Sunday, November 8, 2015

MiniReview//Primates of Park Avenue

Primates of Park Avenue by Wednesday Martin Goodreads | Amazon

Published by Simon & Schuster June 2, 2015

256 Pages

Source: Library

Like an urban Dian Fossey, Wednesday Martin decodes the primate social behaviors of Upper East Side mothers in a brilliantly original and witty memoir about her adventures assimilating into that most secretive and elite tribe.

After marrying a man from the Upper East Side and moving to the neighborhood, Wednesday Martin struggled to fit in. Drawing on her background in anthropology and primatology, she tried looking at her new world through that lens, and suddenly things fell into place. She understood the other mothers' snobbiness at school drop-off when she compared them to olive baboons. Her obsessional quest for a Hermes Birkin handbag made sense when she realized other females wielded them to establish dominance in their troop. And so she analyzed tribal migration patterns, display rituals, physical adornment, mutilation, mating practices, extra-pair copulation, and more. Her conclusions are smart, thought-provoking, and hilariously unexpected.

Every city has its Upper East Side, and in Wednesday's memoir, readers everywhere will recognize the strange cultural codes of powerful social hierarchies and the compelling desire to climb them. They will also see that Upper East Side mothers want the same things for their children that all mothers want: safety, happiness, and success;and not even sky-high penthouses and chauffeured SUVs can protect this ecologically released tribe from the universal experiences of anxiety and loss. When Wednesday's life turns upside down, she learns how deep the bonds of female friendship really are.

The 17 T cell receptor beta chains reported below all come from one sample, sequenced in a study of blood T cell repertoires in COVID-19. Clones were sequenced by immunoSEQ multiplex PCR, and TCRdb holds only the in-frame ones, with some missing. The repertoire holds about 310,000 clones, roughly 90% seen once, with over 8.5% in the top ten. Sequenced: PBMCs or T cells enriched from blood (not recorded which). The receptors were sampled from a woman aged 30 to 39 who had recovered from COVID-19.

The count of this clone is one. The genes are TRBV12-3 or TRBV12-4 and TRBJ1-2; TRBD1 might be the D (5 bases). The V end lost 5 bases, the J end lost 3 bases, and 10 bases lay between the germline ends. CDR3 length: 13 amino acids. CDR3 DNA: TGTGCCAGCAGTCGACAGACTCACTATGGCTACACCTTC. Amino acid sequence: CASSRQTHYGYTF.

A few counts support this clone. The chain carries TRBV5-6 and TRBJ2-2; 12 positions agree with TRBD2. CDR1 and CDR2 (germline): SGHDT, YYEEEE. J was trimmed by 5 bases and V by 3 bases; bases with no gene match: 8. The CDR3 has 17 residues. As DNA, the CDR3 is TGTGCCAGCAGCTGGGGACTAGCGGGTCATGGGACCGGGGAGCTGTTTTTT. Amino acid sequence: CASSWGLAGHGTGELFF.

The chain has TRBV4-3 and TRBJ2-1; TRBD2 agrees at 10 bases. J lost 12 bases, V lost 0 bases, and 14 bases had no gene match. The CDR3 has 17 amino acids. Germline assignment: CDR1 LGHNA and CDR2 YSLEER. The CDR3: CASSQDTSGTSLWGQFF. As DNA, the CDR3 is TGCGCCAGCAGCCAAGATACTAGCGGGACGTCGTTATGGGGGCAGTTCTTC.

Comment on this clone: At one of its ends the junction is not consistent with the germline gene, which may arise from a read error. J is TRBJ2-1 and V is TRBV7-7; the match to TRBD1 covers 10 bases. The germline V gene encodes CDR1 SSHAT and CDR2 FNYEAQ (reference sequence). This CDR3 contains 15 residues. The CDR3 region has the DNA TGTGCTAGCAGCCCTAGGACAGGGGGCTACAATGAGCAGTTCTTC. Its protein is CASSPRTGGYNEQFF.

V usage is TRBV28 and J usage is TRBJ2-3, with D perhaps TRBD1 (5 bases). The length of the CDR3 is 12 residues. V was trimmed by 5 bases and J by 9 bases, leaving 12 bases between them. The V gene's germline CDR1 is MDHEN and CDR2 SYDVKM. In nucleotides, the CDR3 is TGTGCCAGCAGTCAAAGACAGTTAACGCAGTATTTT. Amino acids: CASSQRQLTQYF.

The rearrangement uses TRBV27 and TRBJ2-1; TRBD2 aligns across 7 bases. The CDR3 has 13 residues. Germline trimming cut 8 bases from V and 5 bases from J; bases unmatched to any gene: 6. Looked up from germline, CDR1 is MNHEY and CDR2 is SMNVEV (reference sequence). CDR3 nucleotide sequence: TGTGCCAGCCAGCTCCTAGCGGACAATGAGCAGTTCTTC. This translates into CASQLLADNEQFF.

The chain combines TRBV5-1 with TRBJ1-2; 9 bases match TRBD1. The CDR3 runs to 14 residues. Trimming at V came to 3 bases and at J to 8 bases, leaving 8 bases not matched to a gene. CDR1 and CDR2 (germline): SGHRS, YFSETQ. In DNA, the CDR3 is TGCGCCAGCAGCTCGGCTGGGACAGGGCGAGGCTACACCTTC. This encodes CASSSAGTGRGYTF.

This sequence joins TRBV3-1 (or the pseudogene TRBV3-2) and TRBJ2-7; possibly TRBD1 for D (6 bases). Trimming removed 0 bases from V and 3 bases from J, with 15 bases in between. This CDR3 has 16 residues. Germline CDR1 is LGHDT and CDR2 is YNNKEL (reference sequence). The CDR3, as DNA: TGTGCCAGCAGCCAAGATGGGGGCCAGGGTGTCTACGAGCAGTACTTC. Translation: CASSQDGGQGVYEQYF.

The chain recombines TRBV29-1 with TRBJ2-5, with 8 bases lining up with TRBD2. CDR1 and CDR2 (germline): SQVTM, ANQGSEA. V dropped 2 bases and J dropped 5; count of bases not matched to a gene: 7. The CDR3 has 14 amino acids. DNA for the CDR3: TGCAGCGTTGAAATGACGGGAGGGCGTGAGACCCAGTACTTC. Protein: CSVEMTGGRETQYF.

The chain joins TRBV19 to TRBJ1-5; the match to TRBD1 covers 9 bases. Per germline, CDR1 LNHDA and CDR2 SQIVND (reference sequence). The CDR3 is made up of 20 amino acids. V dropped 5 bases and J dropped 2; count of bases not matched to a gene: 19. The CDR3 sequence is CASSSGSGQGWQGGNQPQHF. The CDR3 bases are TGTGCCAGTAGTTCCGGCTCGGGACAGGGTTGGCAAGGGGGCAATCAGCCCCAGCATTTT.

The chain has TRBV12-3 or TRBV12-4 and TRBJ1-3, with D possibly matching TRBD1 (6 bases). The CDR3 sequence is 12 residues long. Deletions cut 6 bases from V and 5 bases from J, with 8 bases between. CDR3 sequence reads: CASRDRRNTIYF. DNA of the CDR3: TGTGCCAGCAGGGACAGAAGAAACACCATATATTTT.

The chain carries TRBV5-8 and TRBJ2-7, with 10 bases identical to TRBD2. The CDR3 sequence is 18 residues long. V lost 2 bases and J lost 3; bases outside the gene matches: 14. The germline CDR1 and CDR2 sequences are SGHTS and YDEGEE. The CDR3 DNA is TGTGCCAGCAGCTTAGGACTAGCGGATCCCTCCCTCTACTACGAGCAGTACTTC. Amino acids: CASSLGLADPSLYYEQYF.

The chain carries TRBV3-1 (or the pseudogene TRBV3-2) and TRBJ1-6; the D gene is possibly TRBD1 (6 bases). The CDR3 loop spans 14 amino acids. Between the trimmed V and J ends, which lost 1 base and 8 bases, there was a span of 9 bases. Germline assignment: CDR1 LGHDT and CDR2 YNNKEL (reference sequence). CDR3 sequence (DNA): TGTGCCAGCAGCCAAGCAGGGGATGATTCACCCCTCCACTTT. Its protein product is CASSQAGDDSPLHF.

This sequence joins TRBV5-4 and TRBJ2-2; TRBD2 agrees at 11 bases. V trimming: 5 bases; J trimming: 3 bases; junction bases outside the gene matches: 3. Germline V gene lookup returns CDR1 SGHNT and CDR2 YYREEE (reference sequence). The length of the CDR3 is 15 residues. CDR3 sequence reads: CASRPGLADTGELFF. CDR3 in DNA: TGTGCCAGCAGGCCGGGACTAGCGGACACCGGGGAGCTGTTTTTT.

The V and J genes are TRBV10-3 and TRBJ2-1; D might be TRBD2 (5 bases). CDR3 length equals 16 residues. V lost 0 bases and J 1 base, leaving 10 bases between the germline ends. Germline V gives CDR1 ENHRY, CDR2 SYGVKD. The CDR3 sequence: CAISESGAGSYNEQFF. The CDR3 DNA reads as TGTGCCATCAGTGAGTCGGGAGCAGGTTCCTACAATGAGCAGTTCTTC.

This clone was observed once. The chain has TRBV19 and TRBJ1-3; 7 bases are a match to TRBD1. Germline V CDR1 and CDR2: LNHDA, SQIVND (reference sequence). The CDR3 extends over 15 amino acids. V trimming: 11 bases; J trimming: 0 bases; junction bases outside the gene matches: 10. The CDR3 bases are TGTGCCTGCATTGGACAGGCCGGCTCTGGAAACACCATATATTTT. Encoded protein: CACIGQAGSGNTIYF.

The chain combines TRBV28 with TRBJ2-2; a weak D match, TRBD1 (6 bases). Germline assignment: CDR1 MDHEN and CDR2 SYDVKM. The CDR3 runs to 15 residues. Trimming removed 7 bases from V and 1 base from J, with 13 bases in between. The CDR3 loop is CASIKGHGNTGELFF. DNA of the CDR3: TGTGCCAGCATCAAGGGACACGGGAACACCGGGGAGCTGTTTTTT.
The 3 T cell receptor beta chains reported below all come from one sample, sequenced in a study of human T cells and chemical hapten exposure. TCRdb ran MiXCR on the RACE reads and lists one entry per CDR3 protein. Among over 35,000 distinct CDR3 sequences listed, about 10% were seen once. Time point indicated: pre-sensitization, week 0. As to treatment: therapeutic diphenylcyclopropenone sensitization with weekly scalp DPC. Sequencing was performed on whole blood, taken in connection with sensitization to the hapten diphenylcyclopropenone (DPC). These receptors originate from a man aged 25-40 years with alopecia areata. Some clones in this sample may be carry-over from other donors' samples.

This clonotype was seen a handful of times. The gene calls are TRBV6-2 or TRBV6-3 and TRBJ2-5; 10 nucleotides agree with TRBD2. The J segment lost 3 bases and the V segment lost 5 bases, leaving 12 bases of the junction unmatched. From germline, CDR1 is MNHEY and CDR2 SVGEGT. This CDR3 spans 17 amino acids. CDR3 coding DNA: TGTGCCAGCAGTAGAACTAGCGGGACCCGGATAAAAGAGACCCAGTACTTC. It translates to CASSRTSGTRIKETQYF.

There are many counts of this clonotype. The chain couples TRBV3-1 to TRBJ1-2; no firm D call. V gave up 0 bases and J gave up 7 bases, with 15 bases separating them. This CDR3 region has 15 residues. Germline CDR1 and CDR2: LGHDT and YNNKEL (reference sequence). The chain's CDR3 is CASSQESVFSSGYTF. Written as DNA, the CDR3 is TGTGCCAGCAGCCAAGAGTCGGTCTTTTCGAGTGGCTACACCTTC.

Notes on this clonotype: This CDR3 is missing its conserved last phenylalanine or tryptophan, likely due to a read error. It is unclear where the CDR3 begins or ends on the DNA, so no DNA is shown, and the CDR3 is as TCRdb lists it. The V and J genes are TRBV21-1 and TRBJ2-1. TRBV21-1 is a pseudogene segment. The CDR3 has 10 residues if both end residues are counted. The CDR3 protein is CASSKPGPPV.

Intelligent, funny, and heartfelt, Primates of Park Avenue lifts a veil on a secret, elite world within a world: the exotic, fascinating, and strangely familiar culture of privileged Manhattan motherhood.

I know there has been some controversy over Wednesday Martin’s Primates of Park Avenue. I can’t promise all of it is truthful, factual, or not misleading, however I can promise all of it is entertainingly clever. There were the moments of disbelief about the heavily hyped about wife bonus [link], but also some incredible humanity about Wednesday’s lady friend support system. Having lived in New York, I can totally envision the exclusiveness of the Upper East Side. Yet, this book also is a chunk of the cultural phenomena that opened up after Gossip Girl. But instead of focusing on the privileged youth, Primates of Park Avenue is about the neo-upper class. Wednesday and her husband themselves are the neo-upper class; they climbed the socioeconomic ladder to be able to afford the Upper East Side. Regardless of the story I also like the systematic organization of the book-- it was divided into specific incidents with the evolutionary anthropological part and then the memoir part. Overall a quick read unlacing the upper class.

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